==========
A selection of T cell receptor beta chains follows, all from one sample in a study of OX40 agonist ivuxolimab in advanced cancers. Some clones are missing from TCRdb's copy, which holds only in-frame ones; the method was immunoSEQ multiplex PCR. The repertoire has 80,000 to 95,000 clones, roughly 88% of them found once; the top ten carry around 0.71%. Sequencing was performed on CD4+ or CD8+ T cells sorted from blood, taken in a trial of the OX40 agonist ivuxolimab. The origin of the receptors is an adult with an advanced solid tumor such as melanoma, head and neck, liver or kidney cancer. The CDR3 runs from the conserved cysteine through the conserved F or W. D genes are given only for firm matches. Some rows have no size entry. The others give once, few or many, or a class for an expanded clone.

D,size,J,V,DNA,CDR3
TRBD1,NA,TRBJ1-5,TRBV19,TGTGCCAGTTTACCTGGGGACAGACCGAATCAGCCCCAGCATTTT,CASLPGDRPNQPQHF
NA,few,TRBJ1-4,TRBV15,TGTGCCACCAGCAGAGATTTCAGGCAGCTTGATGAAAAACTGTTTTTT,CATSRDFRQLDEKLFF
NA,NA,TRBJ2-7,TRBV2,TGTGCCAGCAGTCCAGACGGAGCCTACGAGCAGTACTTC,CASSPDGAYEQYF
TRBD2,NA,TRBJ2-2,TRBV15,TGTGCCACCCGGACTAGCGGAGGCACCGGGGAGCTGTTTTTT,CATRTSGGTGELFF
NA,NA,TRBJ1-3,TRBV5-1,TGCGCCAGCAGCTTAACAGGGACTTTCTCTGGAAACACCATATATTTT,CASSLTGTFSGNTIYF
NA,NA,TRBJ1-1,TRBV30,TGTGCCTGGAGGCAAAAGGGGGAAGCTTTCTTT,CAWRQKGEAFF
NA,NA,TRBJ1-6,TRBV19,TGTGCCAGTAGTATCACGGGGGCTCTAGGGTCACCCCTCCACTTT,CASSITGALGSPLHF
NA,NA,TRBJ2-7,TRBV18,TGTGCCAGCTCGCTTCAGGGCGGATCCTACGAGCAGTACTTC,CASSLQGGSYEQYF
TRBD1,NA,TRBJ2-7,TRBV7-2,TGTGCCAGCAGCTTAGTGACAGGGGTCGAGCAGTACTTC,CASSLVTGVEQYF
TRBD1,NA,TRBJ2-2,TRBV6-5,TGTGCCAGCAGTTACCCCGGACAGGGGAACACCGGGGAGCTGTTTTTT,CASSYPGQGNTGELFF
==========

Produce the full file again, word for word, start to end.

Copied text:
A selection of T cell receptor beta chains follows, all from one sample in a study of OX40 agonist ivuxolimab in advanced cancers. Some clones are missing from TCRdb's copy, which holds only in-frame ones; the method was immunoSEQ multiplex PCR. The repertoire has 80,000 to 95,000 clones, roughly 88% of them found once; the top ten carry around 0.71%. Sequencing was performed on CD4+ or CD8+ T cells sorted from blood, taken in a trial of the OX40 agonist ivuxolimab. The origin of the receptors is an adult with an advanced solid tumor such as melanoma, head and neck, liver or kidney cancer. The CDR3 runs from the conserved cysteine through the conserved F or W. D genes are given only for firm matches. Some rows have no size entry. The others give once, few or many, or a class for an expanded clone.

D,size,J,V,DNA,CDR3
TRBD1,NA,TRBJ1-5,TRBV19,TGTGCCAGTTTACCTGGGGACAGACCGAATCAGCCCCAGCATTTT,CASLPGDRPNQPQHF
NA,few,TRBJ1-4,TRBV15,TGTGCCACCAGCAGAGATTTCAGGCAGCTTGATGAAAAACTGTTTTTT,CATSRDFRQLDEKLFF
NA,NA,TRBJ2-7,TRBV2,TGTGCCAGCAGTCCAGACGGAGCCTACGAGCAGTACTTC,CASSPDGAYEQYF
TRBD2,NA,TRBJ2-2,TRBV15,TGTGCCACCCGGACTAGCGGAGGCACCGGGGAGCTGTTTTTT,CATRTSGGTGELFF
NA,NA,TRBJ1-3,TRBV5-1,TGCGCCAGCAGCTTAACAGGGACTTTCTCTGGAAACACCATATATTTT,CASSLTGTFSGNTIYF
NA,NA,TRBJ1-1,TRBV30,TGTGCCTGGAGGCAAAAGGGGGAAGCTTTCTTT,CAWRQKGEAFF
NA,NA,TRBJ1-6,TRBV19,TGTGCCAGTAGTATCACGGGGGCTCTAGGGTCACCCCTCCACTTT,CASSITGALGSPLHF
NA,NA,TRBJ2-7,TRBV18,TGTGCCAGCTCGCTTCAGGGCGGATCCTACGAGCAGTACTTC,CASSLQGGSYEQYF
TRBD1,NA,TRBJ2-7,TRBV7-2,TGTGCCAGCAGCTTAGTGACAGGGGTCGAGCAGTACTTC,CASSLVTGVEQYF
TRBD1,NA,TRBJ2-2,TRBV6-5,TGTGCCAGCAGTTACCCCGGACAGGGGAACACCGGGGAGCTGTTTTTT,CASSYPGQGNTGELFF